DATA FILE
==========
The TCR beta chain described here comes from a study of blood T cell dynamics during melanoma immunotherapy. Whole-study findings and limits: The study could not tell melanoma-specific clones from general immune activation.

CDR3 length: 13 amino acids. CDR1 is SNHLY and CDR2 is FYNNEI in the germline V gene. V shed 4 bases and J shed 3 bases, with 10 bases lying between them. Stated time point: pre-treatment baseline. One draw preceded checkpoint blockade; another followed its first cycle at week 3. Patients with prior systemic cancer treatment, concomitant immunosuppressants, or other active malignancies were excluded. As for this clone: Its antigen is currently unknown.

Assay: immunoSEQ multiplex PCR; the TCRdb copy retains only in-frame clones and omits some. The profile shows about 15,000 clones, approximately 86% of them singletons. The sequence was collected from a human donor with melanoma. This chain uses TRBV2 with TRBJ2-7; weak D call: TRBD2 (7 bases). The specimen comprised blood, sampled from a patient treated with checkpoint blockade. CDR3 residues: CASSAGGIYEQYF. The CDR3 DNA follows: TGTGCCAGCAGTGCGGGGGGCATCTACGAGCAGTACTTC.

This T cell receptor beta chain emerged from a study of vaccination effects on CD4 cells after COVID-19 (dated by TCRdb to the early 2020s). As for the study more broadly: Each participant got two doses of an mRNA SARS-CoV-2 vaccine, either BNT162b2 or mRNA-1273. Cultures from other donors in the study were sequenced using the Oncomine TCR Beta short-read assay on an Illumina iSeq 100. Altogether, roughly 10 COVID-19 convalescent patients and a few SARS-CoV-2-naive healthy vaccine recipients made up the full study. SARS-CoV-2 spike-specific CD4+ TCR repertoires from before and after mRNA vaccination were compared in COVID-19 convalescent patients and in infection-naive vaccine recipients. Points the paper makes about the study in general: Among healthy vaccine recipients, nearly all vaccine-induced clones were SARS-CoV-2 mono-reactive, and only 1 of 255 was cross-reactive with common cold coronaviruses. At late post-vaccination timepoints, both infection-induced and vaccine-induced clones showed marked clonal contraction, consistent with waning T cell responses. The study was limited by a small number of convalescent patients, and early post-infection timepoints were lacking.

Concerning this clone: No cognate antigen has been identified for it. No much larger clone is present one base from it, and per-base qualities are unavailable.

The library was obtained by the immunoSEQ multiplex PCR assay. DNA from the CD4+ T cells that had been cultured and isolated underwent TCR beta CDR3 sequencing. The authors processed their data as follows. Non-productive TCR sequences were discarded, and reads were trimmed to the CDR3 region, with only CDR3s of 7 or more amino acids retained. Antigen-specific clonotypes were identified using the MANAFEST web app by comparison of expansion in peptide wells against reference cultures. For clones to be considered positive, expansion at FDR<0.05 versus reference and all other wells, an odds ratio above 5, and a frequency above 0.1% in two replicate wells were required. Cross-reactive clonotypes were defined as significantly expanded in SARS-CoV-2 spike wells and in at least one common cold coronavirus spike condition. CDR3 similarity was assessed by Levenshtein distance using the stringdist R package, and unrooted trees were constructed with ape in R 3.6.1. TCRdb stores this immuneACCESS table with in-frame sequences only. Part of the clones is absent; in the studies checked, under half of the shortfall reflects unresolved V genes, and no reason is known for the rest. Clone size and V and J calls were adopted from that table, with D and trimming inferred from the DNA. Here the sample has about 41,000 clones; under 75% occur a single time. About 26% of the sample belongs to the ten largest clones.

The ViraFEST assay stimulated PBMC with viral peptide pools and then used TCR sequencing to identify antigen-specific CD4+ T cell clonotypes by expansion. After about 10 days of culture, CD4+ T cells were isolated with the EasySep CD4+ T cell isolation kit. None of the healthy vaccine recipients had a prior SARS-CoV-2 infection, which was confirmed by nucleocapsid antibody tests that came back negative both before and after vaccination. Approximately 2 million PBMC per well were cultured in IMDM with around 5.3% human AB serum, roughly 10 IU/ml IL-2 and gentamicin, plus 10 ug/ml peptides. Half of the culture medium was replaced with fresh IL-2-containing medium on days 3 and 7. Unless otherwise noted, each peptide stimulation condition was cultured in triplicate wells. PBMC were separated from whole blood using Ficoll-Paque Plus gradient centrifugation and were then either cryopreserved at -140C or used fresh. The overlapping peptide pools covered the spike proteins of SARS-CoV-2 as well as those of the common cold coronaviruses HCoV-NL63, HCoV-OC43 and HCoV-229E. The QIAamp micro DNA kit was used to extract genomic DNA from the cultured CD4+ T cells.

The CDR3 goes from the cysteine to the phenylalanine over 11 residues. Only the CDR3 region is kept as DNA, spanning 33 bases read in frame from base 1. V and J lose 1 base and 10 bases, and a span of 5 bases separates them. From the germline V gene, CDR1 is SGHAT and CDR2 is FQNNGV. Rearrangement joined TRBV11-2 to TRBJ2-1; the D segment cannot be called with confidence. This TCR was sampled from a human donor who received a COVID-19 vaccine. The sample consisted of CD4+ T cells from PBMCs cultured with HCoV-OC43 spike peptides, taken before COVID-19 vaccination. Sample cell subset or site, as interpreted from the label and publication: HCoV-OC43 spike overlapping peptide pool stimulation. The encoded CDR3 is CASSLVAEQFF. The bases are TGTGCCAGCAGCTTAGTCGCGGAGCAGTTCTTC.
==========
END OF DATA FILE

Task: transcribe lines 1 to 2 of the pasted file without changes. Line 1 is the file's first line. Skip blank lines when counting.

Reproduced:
The TCR beta chain described here comes from a study of blood T cell dynamics during melanoma immunotherapy. Whole-study findings and limits: The study could not tell melanoma-specific clones from general immune activation.

CDR3 length: 13 amino acids. CDR1 is SNHLY and CDR2 is FYNNEI in the germline V gene. V shed 4 bases and J shed 3 bases, with 10 bases lying between them. Stated time point: pre-treatment baseline. One draw preceded checkpoint blockade; another followed its first cycle at week 3. Patients with prior systemic cancer treatment, concomitant immunosuppressants, or other active malignancies were excluded. As for this clone: Its antigen is currently unknown.